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5.0 out of 5 stars The best we're going to get of the Stones at their peak, 24 Oct. 2010
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This review is from: Ladies & Gentlemen [DVD] [2010] [NTSC] (DVD)
Despite the release of about half a dozen Rolling Stones dvds there has never really been a definitive one of the band at their peak. The later collections such a Four Flicks and A Bigger Bang, whilst having far superior picture quality and production values to this release, somehow don't seem right. The performances, set lists and value for money in terms of length and number of concerts included are all excellent; however the image is just wrong.
Despite what some would say image IS important in rock n roll. On Ladies and Gentlemen Jagger and Richards look like rock stars in their pomp, indeed Jagger looks like THE definitive rock star in these concerts, by Four Flicks (excellent as it is sound, vision and performance wise) he looks like a wrinkly old man making an exhibition of himself; whilst Richards is even worse, especially when he starts croaking Hoagy Carmichael!
Similarly the older Stones dvd's all lack something: Gimme Shelter is dramatic and certainly worth watching, but there isn't enough of the Stones playing. Similarly Hyde Park and the Rock n Roll Circus are both too short, as concert dvd's of the period tended to be, and the performances aren't at all great.
Ladies and Gentlemen is also, by modern standard concert lengths slightly short, clocking in at about 80 minutes and 15 songs; modern concerts by big names (including the Stones themselves) are usually about two hours and feature at least twenty songs. However the set list on this is brilliant with every number a classic, indeed even by then the Stones had so many great songs that they could afford to leave some out. Just imagine a Stones concert even today without Honky Tonk Women or Sympathy For The Devil? We also don't get Satisfaction, Paint It Black, or Wild Horses, whilst Rocks Off, although performed on the tour, was omitted as the performance wasn't thought to be up to scratch.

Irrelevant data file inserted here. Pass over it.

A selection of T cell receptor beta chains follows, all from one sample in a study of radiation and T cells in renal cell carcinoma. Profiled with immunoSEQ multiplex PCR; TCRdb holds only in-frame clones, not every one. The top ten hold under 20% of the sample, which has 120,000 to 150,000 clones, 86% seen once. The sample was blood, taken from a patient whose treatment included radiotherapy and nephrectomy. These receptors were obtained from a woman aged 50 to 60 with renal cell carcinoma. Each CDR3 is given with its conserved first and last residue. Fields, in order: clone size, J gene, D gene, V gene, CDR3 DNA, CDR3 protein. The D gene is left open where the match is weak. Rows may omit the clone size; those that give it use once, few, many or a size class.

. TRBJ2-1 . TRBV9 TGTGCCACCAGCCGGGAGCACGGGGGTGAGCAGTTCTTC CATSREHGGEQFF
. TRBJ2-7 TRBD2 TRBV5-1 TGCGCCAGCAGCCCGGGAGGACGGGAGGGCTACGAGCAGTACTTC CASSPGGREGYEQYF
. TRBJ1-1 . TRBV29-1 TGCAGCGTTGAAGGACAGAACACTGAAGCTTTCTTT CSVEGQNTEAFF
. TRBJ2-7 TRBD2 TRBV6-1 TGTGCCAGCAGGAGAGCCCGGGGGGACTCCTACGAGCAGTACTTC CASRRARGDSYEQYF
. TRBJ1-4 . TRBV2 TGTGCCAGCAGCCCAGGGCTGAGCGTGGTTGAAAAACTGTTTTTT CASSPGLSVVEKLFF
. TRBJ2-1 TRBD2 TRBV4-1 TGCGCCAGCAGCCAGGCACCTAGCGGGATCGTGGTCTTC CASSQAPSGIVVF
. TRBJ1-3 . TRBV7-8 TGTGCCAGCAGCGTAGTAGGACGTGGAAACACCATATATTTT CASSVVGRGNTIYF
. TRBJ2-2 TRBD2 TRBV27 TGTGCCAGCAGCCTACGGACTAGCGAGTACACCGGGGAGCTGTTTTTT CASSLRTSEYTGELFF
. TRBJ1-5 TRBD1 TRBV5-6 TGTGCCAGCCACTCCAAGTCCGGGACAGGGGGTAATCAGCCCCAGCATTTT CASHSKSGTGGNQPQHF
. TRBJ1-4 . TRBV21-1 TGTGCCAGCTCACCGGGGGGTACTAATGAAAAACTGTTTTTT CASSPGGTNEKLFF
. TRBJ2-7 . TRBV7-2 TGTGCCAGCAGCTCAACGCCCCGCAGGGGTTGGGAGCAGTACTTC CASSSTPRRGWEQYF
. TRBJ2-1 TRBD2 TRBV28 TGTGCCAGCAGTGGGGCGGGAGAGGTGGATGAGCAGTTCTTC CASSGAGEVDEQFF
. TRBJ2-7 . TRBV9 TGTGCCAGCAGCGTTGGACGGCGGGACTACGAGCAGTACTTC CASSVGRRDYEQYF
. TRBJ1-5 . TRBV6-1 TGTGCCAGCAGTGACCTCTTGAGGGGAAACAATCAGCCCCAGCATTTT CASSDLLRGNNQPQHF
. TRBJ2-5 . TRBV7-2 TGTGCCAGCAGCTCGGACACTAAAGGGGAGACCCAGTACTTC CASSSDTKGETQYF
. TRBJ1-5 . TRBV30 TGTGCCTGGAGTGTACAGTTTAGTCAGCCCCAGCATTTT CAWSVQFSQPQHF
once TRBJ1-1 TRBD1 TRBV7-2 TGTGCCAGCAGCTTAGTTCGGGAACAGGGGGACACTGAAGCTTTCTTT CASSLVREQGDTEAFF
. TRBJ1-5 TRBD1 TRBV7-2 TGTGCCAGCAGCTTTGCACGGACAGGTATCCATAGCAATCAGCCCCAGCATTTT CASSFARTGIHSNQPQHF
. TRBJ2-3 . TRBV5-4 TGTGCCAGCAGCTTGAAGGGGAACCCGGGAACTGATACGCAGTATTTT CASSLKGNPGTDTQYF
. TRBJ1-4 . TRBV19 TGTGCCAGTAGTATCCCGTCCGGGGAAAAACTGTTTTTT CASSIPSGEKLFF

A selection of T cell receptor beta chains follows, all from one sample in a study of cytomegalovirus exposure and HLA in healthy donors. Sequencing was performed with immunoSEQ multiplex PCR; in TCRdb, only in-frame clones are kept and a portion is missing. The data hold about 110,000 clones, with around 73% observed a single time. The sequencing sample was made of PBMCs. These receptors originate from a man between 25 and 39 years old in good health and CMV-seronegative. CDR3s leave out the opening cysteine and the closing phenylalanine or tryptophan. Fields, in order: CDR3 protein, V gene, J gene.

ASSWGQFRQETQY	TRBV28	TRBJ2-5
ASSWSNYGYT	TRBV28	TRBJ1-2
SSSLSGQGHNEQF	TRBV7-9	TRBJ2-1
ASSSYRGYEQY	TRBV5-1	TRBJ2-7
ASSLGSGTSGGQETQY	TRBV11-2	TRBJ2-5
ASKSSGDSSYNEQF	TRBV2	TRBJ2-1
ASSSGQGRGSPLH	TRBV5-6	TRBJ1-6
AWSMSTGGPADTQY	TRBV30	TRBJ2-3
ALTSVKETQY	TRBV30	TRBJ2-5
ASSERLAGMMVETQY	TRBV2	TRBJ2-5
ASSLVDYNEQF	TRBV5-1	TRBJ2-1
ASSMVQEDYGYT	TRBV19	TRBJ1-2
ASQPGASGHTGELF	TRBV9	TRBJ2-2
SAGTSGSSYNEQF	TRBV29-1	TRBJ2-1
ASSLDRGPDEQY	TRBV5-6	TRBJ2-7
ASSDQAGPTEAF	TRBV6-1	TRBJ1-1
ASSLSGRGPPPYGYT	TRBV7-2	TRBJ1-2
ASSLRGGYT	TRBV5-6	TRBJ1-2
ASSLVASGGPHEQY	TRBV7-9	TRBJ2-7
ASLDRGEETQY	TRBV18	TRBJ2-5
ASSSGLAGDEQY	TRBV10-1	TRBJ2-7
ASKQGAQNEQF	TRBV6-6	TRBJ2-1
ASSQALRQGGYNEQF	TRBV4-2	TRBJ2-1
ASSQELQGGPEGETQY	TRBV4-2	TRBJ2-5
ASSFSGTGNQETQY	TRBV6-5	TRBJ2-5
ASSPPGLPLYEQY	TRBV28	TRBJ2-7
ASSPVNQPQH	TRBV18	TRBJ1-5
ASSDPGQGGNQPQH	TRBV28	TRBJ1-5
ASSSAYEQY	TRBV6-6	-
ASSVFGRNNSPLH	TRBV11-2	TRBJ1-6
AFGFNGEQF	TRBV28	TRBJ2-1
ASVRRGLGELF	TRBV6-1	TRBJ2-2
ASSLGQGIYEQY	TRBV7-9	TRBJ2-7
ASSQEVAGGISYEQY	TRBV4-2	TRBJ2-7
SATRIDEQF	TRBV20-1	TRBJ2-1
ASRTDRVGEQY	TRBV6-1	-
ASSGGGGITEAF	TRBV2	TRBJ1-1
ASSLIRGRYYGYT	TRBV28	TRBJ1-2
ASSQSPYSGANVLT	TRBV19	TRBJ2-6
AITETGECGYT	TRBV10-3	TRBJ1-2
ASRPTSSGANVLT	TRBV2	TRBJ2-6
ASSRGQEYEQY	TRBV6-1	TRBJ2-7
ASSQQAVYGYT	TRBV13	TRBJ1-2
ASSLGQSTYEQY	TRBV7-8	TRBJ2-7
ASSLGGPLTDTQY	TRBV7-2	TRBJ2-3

In keeping with the way concerts were filmed in those days - and remember concert films were a rarity back then, now the major stars film and release dvds of every tour, (U2 must have far more concert dvds than all the 60's greats originally released put together!) - the stage is very dark and the musicians are often filmed in close up. Consequently the camera is usually fixed on Jagger most of the time - they often only filmed the singer then (I have a dvd of Black Sabbath in a 1970 concert where all you really see is Ozzy and Tony Iommi the real band leader, is hardly shown at all!).
We do see Keith sometimes and he shares a microphone with Mick for some songs. This happened less frequently after this tour and of course the later tours featured backing singers. There is also quite a bit more of Mick Taylor than might have been expected, and we can see what an excellent guitarist he was; he rather than Richards, takes nearly all the solos; by the time Ronnie arrived they were more evenly distributed.
Watts and Wyman are barely seen, although the occasional glimpses of Bill show him to be looking as miserable as he always did as though he was hating every minute of being on stage. We also see bits of the horn players, usually because they are behind Jagger at the time, whilst Nicky Hopkins on piano, although clearly heard and integral to their sound, isn't shown at all even when introduced to the audience!
The film is taken from a series of performances rather than a single concert; this is evident from the costume changes; no attempts have been made at continuity to make it appear a continuous performance as was done on the Led Zeppelin Song Remains the Same for example, although it doesn't really detract from the concert, and if it wasn't for the costumes the viewer wouldn't really notice it wasn't a single concert.
The film comes with a couple of interviews and some rehearsal footage as worthwhile extras.
Whilst this dvd cannot replace Four Flicks as the definitive Stones dvd simply because of the limitations of the concert filming of the time; it is a vital addition to the catalogue and captures the band at their absolute peak, even if for much of the time most of them are in the dark!
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